Liz Carr for The Normal Heart – National Theatre
Actress and disability rights campaigner Liz Carr has urged theatre fans to continue to wear face coverings.
After winning an Olivier award for her performance in The Normal Heart at the weekend the Silent Witness star urged venues to hold separate shows so people most at risk of Covid can attend.
Carr, who has been wheelchair bound since she was a child, said she was concerned that theatres were becoming inaccessible to people who have underlying health conditions as the number of people continuing to wear masks falls, despite a new surge in Covid infections.
Speaking to BBC News, she said: “Theatre should remain accessible even to those of us who have health conditions.
“If I’d had a five-minute speech, I would’ve talked about how I haven’t been to the theatre in over two years. This is a frightening night for me.
“Now, you could say, ‘Yeah but you did a play, Liz, in front of 1,200 people every night’.
“Yes, but I was on stage with everybody who was testing, everybody in the cast tested every day, so I felt safer than being a random member of the public in an audience around people I didn’t know.
“I’m not sure about [the issue of] everybody wearing face masks. Personally, I think yes they should in indoor environments because Covid-19 is airborne.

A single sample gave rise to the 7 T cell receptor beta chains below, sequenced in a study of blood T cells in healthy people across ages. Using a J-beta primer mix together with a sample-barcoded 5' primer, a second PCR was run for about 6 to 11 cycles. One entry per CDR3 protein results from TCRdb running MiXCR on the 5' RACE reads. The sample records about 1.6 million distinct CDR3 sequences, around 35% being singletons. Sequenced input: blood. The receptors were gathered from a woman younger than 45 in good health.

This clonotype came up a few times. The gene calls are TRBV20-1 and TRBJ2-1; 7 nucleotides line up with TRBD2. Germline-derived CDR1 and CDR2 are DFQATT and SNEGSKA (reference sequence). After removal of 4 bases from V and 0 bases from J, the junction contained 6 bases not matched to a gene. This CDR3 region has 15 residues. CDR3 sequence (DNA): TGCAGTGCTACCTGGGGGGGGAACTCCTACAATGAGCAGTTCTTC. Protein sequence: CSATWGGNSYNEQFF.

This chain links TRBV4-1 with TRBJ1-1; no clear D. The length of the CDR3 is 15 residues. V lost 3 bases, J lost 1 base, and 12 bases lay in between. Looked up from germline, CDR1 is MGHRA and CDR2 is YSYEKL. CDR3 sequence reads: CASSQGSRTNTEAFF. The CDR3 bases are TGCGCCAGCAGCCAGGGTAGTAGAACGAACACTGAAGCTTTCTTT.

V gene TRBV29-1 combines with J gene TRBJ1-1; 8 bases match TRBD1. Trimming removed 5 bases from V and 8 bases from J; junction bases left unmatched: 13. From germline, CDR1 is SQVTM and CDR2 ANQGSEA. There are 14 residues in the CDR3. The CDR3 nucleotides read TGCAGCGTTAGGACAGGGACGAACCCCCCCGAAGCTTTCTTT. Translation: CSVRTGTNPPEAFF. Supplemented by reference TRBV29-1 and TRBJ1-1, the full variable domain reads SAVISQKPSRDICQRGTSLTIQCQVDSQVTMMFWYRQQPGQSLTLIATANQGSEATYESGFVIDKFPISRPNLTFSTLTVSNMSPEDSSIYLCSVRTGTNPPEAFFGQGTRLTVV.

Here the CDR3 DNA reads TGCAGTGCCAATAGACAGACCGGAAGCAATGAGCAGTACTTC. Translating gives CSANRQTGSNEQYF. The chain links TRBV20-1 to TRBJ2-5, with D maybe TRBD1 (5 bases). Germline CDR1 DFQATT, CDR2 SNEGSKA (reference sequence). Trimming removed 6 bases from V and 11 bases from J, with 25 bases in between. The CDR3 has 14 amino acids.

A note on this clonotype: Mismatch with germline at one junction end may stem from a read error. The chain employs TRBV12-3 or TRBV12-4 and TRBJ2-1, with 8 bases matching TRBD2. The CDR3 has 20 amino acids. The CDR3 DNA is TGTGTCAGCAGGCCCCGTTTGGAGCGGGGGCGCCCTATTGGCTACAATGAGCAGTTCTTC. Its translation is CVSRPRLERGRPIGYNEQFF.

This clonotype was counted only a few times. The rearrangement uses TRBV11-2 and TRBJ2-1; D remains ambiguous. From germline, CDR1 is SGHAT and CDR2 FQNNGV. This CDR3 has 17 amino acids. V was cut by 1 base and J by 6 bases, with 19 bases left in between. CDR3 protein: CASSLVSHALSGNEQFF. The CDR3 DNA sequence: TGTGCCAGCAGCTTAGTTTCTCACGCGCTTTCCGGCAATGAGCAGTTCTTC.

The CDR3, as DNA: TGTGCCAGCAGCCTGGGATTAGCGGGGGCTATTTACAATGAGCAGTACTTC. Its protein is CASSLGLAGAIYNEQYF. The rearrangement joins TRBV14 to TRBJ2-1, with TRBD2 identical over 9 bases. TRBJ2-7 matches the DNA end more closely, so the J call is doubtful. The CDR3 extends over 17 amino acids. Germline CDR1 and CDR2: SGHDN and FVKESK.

“But I think theatres could think about having safer performances. I think they should have face mask performances that are more socially distanced. In the same way you might have a British Sign Language performance, I think you should have Covid-safer performances.”
Some arts and entertainment venues offer accessible showings – such as subtitled cinema screenings for deaf people or autism friendly events – but it is not thought that anywhere is forcing or encouraging audiences to adopt a more cautious approach to Covid than is now required by law.
“Some of my friends who weren’t ready to come and see the show, they came to see the dress rehearsal, because they didn’t feel safe enough to come,” Carr told the BBC.
“So I think performances with less capacity and mandatory face masks, every show should be doing that to make sure theatre remains accessible even to those of us who have health conditions.”